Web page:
George B. Walsh Lecture Series

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A distinguished classicist is invited annually to give a lecture in honor of the memory of George B. Walsh, eminent classicist, literary scholar, and member of the University of Chicago Classics Department.

2020-2021 George B. Walsh Lecture

  • Prof. Emily Greenwood, Laurance S. Rockefeller Professor of Classics and the University Center for Human Values Princeton University
  • “Optative Citizenship: Mary Church Terrell on Knowing Greek and Black Women’s Suffrage”
  • March 4, 2022 at 4:30PM in Social Sciences 122

Previous George B. Walsh Lecturers:

  • 2019/2020: Harriet Flower, “The Most Expensive Slave in Rome”
  • 2018/2019: Johanna Hanink, “Cultural Intimacy in Classical Athens”
  • 2017/2018: Andrew Riggsby, “When does I + I = II? Quantification as Performance”
  • 2016/2017: Ruby Blondell, “The Gods Made Me Do It! The Divine Defense of Helen of Troy”
  • 2015/2016: Joy Connolly, "The Promise of the Classical Canon: Hannah Arendt and the Romans"
  • 2014/2015: Richard Hunter, "Myth, Fiction, and Homeric Criticism"
  • 2013/2014: Andrew Ford, “The Purpose of Aristotle's Poetics”
  • 2012/2013: Jan Ziolkowski, “Medieval Conceptions of Imitation and the Classical Tradition”
  • 2011/2012: Andrew Laird, “Aztecs on Olympus: Latin authors of the indigenous nobility in Mexico after the conquest”
  • 2010/2011: Sandra Blakely, “From Dardanus to the Philosophers: Initiation and Imagination in Roman Samothrace”
  • 2009/2010: Peter Wiseman, “Encounters on the Via Sacra: Imagining Roman Literature”
  • 2008/2009: Claude Calame, “Heroic Death, Political Cult, Tragedy and Gender in Classical Athens: Praxithea, Erechtheus and their Daughters”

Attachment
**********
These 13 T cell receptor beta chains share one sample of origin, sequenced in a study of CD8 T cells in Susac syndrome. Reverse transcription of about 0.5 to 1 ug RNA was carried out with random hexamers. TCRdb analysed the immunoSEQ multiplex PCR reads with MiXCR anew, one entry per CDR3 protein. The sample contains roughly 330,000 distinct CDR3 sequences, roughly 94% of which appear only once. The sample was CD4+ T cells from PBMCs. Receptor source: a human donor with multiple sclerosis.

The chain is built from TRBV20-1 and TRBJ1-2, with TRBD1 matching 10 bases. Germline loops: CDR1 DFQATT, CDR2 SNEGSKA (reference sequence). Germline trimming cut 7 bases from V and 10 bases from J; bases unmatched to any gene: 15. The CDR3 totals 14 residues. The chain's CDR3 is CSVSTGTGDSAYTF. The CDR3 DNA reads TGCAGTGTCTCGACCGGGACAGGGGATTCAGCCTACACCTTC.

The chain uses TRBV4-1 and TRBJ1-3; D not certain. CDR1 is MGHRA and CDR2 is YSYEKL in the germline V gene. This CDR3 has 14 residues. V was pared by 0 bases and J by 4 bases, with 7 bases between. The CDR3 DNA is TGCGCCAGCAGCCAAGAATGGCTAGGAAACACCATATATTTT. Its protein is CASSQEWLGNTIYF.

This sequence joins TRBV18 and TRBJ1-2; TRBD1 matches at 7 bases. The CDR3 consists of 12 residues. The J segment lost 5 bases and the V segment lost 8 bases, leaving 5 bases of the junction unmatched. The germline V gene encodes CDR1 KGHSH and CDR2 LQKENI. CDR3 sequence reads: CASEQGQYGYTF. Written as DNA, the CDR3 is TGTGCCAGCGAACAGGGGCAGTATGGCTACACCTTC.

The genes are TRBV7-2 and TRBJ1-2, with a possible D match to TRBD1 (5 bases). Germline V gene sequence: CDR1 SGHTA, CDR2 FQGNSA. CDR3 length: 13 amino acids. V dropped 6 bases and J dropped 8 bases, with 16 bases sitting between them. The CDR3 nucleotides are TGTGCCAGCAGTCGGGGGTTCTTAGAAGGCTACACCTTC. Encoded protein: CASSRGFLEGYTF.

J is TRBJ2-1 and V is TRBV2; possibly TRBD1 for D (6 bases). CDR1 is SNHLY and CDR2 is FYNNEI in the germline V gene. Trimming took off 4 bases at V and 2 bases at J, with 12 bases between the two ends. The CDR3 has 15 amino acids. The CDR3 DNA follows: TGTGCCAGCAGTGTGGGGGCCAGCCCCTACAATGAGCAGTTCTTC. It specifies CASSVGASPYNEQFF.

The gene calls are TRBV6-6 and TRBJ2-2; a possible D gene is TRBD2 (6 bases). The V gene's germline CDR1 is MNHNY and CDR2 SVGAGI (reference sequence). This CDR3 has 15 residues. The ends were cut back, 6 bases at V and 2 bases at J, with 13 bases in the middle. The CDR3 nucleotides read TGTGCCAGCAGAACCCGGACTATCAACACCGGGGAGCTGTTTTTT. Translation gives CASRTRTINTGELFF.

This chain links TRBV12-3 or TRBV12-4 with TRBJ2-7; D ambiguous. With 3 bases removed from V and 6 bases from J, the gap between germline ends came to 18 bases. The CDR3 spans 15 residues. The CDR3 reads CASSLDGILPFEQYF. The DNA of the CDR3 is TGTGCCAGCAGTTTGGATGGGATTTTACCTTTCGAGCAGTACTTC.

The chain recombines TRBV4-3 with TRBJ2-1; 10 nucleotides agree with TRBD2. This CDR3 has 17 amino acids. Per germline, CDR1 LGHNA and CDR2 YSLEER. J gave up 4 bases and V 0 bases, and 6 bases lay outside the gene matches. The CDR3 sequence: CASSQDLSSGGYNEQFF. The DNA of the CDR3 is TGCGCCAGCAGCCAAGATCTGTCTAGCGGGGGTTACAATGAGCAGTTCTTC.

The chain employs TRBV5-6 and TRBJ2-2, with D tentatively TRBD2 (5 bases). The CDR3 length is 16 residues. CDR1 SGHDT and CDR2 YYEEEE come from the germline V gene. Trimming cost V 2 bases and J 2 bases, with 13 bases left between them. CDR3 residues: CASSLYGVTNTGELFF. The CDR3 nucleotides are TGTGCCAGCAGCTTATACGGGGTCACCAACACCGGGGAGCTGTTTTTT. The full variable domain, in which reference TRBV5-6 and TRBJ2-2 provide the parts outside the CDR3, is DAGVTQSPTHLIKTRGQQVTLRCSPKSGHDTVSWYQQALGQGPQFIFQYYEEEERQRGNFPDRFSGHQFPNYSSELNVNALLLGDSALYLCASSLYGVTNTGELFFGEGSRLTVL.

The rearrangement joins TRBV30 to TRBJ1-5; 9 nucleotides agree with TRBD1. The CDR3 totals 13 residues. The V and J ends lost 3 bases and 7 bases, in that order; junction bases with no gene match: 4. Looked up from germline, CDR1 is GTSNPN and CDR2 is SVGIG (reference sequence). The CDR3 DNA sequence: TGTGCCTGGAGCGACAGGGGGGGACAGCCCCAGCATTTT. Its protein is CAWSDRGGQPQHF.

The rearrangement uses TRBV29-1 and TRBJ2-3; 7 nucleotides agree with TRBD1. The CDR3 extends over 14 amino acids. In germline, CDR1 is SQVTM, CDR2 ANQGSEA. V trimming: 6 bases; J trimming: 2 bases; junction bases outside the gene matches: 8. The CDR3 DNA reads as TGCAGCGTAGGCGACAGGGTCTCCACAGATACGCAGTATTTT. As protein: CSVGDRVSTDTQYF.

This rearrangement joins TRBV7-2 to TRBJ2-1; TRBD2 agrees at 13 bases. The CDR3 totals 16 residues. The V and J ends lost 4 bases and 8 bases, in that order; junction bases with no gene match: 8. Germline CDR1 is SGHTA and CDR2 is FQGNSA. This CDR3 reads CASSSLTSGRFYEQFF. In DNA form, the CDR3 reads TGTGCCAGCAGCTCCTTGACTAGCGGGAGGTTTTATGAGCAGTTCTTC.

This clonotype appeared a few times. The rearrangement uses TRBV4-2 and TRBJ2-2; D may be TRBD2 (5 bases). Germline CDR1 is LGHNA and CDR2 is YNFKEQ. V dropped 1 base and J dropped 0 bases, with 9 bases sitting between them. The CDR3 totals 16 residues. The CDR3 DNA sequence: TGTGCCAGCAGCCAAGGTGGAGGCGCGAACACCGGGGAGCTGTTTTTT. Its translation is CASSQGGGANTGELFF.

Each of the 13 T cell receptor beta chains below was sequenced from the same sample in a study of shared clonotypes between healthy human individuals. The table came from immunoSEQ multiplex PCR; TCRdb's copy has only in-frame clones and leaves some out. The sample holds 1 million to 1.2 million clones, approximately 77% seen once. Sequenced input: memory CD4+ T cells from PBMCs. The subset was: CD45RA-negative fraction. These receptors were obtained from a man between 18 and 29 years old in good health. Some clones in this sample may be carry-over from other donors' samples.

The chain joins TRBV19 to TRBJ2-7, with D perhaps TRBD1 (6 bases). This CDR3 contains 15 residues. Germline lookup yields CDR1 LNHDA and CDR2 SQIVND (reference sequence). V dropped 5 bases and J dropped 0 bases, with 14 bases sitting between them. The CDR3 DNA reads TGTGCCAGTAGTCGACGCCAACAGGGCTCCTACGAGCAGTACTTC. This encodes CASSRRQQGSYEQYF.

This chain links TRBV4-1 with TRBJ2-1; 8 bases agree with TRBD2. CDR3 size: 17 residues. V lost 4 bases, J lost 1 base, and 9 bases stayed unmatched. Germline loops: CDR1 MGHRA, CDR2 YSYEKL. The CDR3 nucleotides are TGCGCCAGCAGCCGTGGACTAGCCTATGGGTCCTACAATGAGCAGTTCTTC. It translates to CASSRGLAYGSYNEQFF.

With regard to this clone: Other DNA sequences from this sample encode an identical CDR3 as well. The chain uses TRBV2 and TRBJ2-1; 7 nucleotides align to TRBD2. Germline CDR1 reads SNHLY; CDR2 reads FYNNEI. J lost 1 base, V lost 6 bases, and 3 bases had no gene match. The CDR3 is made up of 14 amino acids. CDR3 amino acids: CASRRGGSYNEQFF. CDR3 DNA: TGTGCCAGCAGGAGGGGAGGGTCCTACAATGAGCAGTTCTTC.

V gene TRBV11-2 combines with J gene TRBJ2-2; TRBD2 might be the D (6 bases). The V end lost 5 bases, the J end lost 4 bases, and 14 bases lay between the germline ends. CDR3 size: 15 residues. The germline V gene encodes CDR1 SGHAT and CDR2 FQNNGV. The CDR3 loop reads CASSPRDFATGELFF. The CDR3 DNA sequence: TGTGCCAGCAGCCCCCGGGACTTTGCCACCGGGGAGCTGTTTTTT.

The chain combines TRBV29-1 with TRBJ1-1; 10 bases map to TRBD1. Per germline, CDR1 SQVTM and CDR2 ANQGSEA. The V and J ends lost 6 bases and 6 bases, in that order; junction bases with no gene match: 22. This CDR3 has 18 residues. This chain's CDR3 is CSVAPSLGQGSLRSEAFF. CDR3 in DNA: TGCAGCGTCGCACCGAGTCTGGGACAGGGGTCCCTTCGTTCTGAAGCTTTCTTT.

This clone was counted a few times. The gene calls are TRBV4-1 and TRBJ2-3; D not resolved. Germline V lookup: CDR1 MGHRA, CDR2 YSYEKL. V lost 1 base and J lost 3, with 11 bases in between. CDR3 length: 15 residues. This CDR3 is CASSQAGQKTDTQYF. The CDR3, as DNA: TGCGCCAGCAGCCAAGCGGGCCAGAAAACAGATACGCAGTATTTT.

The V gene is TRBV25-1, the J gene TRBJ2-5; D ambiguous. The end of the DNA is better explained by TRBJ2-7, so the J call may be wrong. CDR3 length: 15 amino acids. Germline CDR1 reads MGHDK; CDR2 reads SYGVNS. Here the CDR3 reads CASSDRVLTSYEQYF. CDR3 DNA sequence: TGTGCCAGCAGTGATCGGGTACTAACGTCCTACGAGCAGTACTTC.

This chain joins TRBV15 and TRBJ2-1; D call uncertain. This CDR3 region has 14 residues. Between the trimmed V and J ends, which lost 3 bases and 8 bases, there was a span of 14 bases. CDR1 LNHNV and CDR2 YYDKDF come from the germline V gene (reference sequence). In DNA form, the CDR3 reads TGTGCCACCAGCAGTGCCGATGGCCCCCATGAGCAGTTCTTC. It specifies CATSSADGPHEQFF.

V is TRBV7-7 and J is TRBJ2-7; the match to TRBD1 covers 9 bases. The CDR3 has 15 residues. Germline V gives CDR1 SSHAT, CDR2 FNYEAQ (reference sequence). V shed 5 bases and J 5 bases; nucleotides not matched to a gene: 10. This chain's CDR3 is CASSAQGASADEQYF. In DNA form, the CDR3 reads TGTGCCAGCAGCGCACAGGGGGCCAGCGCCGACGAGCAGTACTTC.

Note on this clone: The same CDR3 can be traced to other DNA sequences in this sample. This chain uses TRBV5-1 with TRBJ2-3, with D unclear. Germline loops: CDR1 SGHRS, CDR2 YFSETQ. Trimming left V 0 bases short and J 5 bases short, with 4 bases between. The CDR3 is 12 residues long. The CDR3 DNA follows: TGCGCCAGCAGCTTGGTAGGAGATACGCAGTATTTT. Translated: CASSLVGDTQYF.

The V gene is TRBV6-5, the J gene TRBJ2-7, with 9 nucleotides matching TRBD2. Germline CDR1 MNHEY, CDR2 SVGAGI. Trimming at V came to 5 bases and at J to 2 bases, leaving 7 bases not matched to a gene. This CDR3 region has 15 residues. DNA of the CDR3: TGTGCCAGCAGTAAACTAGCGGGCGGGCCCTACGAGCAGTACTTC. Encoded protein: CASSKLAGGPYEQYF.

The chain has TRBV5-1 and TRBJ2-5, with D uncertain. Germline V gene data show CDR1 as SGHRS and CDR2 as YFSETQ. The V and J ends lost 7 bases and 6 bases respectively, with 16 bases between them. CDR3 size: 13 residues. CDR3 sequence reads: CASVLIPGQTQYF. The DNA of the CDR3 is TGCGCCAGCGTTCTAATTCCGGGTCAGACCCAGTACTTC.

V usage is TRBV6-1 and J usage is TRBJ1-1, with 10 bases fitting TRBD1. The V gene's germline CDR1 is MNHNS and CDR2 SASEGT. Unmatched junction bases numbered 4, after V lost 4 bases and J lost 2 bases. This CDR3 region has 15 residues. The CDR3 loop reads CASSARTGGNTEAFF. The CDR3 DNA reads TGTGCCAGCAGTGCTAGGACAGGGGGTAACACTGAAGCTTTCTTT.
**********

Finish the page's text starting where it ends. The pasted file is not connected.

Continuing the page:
• 2007/2008: Denis Feeney, “Crediting Pseudolus: trust, credit, and belief in Plautus’ Pseudolus”
  • 2006/2007: Richard P. Martin, “What the Gods Want: Theological Poetics in the Homeric Poems”
  • 2005/2006: Greg Woolf, “A Roman Writes a Postcard Home: Pliny the Younger, Roman Imperialism, and 84 Charing Cross Road”
  • 2004/2005: Page duBois, “The History of the Impossible: Ancient Utopias”
  • 2003/2004: Michael Putnam, “Vergil and Tibullus 1.1: Two Versions of Pastoral”
  • 2002/2003: Mark Griffith, “Horse Power and Donkey Work: Equines and the Ancient Greek Imagination”
  • 2001/2002: Nicholas Purcell: “Place of Pleasure: Revisiting Ancient Baiae”
  • 2000/2001: Helene Foley “Choral Identity in Greek Tragedy”
  • 1999/2000: Paul Allen Miller, “Why Propertius Is a Woman: French Feminism and Latin Love Elegy”
  • 1998/1999: Leslie Kurke, “Ancient Greek Board Games and How To Play Them”
  • 1997/1998: Shadi Bartsch, “Ars and the Man: The Politics of Art in Vergil’s Aeneid”
  • 1996/1997: Marilyn Arthur Katz, “Did Athenian Women Attend the Theater in the Eighteenth Century?”
  • 1995/1996: James E.G. Zetzel, “Natural Law and Poetic Justice”
  • 1994/1995: David Konstan, “Friends and Patrons”
  • 1993/1994: Niall Slater, “Passion and Petrifaction: The Gaze in Apuleius”
  • 1992/1993: Froma Zeitlin, “The Origin of Woman and Woman as the Origin: The Case of Hesiod’s Pandora”
  • 1991/1992: Stephen Hinds, “Medea in Ovid: Scenes from the Life of an Intertextual Heroine”
  • 1990/1991: Anne Carson, “How Not to Read a Poem: Unmixing Simonides from Protagoras”
  • 1989/1990: Anne Pippin Burnett, “Signals from the Unconscious in Early Greek Poetry”

The Division of Humanities website contains further information about the lecture and a full listing of previous speakers.